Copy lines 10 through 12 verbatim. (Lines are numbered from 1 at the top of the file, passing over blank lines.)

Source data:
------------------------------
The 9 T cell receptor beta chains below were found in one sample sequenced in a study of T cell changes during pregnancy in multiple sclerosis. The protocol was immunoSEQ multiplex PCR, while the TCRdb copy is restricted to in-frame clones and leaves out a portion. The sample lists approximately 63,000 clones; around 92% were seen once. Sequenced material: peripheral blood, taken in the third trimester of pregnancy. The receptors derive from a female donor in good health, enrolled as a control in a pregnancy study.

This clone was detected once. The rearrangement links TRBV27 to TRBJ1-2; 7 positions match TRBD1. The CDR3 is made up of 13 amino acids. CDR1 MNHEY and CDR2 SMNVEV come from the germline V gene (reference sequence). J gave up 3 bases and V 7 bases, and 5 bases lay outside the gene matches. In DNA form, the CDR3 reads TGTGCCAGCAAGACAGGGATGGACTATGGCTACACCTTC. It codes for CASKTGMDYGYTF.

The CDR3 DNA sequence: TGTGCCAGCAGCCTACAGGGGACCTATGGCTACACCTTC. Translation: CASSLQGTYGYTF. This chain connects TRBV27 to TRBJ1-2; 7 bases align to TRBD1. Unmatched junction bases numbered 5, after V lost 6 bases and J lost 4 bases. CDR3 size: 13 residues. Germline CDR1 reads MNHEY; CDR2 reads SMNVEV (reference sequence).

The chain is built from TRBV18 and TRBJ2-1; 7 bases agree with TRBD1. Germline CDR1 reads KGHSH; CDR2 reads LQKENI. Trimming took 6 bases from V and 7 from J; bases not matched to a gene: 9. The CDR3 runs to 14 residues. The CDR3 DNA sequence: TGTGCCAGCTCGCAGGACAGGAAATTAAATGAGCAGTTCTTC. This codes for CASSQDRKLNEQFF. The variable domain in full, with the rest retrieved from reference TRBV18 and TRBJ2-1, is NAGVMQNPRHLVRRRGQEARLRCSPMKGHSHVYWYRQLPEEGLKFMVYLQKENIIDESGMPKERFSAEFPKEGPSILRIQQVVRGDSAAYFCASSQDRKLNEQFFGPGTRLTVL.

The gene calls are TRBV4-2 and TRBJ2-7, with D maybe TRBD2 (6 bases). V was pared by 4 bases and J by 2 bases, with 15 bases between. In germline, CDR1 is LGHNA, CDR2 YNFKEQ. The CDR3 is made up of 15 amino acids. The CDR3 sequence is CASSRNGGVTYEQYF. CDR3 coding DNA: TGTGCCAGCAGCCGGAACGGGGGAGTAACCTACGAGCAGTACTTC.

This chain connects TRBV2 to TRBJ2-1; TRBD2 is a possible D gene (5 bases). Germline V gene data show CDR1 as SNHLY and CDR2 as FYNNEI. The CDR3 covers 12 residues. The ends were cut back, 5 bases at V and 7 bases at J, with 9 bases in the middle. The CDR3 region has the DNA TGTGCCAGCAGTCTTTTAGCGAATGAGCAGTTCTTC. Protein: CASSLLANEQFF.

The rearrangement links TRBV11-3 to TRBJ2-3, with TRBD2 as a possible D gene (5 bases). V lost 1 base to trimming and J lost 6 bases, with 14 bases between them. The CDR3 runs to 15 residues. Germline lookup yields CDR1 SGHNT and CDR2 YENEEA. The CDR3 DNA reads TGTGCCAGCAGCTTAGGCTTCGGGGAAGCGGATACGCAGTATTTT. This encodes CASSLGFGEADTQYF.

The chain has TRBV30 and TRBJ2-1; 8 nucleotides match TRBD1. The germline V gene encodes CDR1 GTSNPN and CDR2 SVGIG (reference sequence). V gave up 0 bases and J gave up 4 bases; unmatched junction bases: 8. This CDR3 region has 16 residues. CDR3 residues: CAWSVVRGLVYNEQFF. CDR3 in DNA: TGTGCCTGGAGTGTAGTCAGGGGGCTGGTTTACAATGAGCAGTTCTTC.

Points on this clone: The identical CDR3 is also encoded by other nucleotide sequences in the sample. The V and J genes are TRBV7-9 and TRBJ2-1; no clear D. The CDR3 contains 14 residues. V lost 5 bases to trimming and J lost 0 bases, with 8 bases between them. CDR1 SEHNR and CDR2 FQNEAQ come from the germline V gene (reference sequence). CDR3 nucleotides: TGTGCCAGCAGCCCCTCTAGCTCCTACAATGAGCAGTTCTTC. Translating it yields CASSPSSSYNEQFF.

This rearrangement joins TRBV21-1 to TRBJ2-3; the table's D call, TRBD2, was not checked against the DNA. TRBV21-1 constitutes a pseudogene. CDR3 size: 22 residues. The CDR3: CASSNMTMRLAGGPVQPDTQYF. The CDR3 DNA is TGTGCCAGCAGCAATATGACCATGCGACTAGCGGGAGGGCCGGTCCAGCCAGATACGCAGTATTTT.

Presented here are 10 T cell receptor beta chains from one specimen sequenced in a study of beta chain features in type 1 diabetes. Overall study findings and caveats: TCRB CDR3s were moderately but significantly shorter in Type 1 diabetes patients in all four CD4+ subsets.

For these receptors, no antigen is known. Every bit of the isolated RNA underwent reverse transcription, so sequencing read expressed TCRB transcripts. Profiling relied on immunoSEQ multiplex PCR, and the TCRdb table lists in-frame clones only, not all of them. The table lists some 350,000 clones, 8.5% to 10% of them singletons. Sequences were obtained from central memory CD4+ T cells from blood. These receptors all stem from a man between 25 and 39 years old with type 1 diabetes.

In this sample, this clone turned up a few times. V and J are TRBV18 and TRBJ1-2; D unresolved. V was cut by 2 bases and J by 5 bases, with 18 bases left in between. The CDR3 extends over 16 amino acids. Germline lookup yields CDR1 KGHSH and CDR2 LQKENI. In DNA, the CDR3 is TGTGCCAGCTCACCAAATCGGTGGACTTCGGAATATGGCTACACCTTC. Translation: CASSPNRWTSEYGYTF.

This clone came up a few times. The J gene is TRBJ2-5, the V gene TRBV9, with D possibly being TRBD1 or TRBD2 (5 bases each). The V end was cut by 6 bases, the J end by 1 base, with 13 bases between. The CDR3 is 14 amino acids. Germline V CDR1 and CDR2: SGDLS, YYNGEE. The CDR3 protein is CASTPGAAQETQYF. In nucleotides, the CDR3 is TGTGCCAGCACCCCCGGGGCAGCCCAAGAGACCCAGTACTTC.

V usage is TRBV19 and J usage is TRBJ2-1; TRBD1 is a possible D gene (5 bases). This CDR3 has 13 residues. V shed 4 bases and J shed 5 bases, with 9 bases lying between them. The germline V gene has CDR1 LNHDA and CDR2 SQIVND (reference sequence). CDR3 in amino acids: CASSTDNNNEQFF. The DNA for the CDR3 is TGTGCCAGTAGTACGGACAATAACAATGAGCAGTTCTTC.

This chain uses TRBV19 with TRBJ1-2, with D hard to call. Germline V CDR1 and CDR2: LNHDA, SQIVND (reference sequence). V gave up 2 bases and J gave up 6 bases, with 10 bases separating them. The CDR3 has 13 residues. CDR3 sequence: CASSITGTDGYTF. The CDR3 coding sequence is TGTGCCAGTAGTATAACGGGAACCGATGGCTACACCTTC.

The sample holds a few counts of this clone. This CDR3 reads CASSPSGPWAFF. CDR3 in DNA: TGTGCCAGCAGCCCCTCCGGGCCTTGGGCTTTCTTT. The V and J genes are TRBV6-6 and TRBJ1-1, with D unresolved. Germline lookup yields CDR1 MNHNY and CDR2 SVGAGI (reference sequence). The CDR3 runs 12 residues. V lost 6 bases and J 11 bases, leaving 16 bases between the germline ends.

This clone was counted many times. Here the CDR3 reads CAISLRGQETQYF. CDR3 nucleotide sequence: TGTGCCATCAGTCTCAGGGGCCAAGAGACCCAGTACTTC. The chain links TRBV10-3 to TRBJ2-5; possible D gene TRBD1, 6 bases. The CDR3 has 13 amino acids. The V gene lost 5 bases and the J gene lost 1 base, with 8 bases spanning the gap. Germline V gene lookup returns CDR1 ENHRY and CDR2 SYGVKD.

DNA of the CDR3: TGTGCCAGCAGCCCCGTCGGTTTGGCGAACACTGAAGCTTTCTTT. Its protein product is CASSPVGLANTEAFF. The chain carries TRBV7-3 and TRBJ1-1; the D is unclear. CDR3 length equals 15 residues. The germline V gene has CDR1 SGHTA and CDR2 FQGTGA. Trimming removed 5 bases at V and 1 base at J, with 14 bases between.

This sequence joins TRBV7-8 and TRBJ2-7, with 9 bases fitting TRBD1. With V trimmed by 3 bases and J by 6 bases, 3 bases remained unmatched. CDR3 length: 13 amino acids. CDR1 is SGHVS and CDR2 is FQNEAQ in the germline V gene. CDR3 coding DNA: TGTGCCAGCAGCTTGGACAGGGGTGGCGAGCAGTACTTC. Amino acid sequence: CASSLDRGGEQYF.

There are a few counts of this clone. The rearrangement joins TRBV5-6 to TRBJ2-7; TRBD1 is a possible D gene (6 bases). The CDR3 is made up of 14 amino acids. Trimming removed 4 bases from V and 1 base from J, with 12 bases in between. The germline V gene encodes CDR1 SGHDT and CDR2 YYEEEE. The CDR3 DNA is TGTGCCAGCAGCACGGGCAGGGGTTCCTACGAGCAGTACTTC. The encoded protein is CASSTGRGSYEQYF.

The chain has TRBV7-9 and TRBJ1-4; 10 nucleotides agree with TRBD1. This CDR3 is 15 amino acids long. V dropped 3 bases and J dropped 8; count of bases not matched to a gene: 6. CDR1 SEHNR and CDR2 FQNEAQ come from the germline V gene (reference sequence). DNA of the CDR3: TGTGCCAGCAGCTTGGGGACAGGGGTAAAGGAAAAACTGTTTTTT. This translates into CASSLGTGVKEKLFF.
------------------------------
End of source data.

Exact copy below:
This rearrangement joins TRBV21-1 to TRBJ2-3; the table's D call, TRBD2, was not checked against the DNA. TRBV21-1 constitutes a pseudogene. CDR3 size: 22 residues. The CDR3: CASSNMTMRLAGGPVQPDTQYF. The CDR3 DNA is TGTGCCAGCAGCAATATGACCATGCGACTAGCGGGAGGGCCGGTCCAGCCAGATACGCAGTATTTT.

Presented here are 10 T cell receptor beta chains from one specimen sequenced in a study of beta chain features in type 1 diabetes. Overall study findings and caveats: TCRB CDR3s were moderately but significantly shorter in Type 1 diabetes patients in all four CD4+ subsets.

For these receptors, no antigen is known. Every bit of the isolated RNA underwent reverse transcription, so sequencing read expressed TCRB transcripts. Profiling relied on immunoSEQ multiplex PCR, and the TCRdb table lists in-frame clones only, not all of them. The table lists some 350,000 clones, 8.5% to 10% of them singletons. Sequences were obtained from central memory CD4+ T cells from blood. These receptors all stem from a man between 25 and 39 years old with type 1 diabetes.